You might not know it from the lack of mainstream media coverage, but longtime Democratic Congressman Bob Menendez is still on trial in New Jersey on charges that he engaged in a pay-to-play scheme with one of his top donors.

Last week, federal prosecutors rested their case against Meneendez, after presenting weeks of evidence connecting the Democratic lawmaker to a Fort Lauderdale doctor named Salomon Melgen. According to the government's attorneys, Menendez communicated frequently with Melgen, using his influence with the State Department and Medicare fraud investigators, to do a variety of favors for Melgen.

Menendez is alleged to have used his office to pressure state officials into issuing visas for Melgen's many foreign girlfriends, and to distract federal investigators who were looking into Melgen's business practices, concerned that the doctor was responsible for millions in Medicare fraud. In return, Menedez reportedly received free flights on Melgen's private plane and lavish gifts.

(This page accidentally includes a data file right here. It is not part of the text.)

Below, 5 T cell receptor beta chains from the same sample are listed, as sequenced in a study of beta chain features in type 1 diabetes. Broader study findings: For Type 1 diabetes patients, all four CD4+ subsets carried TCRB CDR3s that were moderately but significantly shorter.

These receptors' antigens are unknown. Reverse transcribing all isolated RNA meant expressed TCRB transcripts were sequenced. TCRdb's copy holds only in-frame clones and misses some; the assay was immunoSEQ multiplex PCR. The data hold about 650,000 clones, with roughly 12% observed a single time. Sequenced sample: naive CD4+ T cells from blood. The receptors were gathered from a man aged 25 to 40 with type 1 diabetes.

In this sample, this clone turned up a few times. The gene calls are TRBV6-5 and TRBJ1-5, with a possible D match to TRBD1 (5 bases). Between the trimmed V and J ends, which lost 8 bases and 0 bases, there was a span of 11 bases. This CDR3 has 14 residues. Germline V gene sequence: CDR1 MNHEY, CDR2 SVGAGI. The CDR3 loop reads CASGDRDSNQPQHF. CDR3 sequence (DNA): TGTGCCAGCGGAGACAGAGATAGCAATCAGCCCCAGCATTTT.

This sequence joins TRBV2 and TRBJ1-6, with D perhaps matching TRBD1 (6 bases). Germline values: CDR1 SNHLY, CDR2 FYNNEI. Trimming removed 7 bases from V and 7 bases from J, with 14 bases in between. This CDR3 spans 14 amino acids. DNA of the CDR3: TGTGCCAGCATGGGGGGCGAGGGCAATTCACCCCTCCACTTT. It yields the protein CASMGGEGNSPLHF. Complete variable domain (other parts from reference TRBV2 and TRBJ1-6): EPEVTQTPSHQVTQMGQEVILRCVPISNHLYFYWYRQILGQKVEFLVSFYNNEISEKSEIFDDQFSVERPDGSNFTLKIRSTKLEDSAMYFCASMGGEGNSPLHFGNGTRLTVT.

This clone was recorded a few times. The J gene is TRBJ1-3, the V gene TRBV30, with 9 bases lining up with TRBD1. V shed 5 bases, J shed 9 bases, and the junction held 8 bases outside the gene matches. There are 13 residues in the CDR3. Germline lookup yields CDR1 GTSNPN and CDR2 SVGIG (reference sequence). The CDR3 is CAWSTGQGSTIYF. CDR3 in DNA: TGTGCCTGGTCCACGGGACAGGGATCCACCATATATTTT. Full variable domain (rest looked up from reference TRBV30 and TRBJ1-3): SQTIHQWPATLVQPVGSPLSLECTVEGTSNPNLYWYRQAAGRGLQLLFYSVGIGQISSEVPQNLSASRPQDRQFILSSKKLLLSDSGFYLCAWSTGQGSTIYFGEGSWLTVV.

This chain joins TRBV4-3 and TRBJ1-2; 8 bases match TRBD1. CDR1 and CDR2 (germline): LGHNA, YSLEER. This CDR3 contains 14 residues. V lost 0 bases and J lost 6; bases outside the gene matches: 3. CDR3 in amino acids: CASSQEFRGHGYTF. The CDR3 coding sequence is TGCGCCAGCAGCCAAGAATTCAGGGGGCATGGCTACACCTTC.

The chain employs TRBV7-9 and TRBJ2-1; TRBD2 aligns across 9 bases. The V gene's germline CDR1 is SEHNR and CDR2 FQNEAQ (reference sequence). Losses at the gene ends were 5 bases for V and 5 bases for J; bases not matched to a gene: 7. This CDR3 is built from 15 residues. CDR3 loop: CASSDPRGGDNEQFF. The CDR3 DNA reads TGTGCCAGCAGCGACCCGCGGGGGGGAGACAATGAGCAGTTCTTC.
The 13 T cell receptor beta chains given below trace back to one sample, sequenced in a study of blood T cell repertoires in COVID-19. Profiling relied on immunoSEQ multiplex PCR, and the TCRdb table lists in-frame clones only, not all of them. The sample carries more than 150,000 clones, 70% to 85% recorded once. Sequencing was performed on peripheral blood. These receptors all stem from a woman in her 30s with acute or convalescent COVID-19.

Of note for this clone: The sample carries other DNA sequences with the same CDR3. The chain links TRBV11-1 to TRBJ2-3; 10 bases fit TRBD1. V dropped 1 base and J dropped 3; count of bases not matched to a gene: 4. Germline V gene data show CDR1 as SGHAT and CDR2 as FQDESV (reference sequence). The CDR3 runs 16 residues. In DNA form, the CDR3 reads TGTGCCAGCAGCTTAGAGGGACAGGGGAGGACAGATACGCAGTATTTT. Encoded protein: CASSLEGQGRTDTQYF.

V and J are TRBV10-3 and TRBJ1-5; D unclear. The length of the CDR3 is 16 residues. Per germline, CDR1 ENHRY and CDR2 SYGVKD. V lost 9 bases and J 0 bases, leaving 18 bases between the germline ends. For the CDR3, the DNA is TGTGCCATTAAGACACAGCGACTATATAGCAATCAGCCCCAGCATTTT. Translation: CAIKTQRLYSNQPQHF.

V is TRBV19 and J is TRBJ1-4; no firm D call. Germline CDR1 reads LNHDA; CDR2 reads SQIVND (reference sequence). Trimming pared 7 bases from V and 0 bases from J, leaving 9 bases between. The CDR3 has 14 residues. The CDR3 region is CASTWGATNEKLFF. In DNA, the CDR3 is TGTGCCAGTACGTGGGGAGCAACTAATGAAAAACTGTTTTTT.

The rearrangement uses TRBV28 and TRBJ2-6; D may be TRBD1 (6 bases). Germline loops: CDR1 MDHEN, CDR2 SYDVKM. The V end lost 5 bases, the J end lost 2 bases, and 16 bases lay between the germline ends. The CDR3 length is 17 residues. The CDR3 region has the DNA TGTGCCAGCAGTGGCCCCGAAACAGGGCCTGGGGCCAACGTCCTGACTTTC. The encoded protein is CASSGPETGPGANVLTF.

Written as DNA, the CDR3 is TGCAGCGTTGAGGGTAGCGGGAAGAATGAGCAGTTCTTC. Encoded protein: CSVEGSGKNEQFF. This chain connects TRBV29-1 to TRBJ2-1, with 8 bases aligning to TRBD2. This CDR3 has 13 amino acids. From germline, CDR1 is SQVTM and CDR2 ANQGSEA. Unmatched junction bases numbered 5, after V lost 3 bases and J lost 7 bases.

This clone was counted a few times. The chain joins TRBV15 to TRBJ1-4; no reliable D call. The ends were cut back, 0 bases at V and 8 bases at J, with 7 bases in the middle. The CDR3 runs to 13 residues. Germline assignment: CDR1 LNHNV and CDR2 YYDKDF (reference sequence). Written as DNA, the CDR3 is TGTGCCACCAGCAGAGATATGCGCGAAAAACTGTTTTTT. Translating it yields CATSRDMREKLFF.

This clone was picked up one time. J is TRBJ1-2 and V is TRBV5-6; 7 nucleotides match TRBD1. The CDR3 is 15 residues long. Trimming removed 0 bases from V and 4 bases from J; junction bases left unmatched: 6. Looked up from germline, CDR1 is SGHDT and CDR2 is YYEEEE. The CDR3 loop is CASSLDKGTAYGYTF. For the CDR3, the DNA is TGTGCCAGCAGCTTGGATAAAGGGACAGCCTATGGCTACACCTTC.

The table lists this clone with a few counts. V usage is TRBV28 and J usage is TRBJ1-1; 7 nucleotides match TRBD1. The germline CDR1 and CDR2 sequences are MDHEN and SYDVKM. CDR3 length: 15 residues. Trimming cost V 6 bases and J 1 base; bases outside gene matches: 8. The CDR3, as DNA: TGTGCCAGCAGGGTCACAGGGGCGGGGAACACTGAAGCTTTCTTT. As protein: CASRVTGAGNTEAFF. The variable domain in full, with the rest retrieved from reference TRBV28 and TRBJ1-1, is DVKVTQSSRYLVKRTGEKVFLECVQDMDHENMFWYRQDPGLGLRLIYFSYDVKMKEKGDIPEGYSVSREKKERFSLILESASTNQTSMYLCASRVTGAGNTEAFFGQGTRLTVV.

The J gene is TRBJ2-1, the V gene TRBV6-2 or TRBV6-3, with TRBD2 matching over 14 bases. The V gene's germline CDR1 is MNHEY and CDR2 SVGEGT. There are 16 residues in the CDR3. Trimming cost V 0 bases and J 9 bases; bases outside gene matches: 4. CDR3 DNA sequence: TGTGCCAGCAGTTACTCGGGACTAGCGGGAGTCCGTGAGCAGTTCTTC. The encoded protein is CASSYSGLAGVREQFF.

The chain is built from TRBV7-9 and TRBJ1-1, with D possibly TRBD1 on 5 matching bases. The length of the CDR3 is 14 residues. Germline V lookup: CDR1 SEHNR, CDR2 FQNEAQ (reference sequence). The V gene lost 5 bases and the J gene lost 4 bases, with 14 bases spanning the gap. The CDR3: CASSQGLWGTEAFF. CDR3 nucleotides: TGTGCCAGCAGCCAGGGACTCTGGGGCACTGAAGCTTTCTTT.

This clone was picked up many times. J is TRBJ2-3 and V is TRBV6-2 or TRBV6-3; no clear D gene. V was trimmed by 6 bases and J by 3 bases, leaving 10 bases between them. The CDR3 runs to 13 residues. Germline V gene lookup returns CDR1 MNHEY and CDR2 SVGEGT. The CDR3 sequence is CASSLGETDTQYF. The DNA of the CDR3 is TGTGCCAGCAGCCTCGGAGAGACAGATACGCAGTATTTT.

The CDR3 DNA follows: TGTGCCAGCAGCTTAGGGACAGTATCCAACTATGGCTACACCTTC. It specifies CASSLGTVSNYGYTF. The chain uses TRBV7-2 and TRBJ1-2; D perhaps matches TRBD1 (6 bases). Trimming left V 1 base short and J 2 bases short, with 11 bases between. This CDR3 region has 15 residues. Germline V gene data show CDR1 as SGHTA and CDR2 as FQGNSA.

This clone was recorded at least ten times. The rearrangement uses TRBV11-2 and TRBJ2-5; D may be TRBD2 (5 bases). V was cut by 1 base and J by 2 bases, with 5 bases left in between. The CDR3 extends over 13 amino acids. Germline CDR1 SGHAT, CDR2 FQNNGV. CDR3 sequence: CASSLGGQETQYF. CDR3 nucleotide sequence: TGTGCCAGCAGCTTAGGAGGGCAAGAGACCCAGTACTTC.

After the prosecution concluded their case Friday, Menendez's lawyers filed a motion to dismiss the case, claiming that prosecutors couldn't tie Menendez's friendship with Melgen to any of Menendez's specific actions, and that any meetings Melgen had with Menendez were simply friendly chats that just happened to lead into offers of help.

Judge Walls didn't see it their way. “This court concludes that a rational jury could deduce that the defendants entered into a quid pro quo agreement,” Walls said in his decision Monday morning. “The jury is at liberty to accept or reject."

That means Menendez must now launch a defense. A quick rundown of court filings will tell you that won't be an easy task.

Democratic legislators and their allies in the mainstream media have been oddly quiet about Menendez's case, no doubt hoping Americans will be distracted by "sexier" issues like the NFL boycott, the back-and-forth with North Korea, and the premiere of the hit show This Is Us. Many Democratic legislators have even said they will "withhold judgment" on whether Menendez should resign his seat in Congress until after Menendez is officially convicted.

As for news coverage, well, that remains to be seen, but so far, if you scan any of the major news networks, it's almost as if Menendez is merely a figment of our imagination.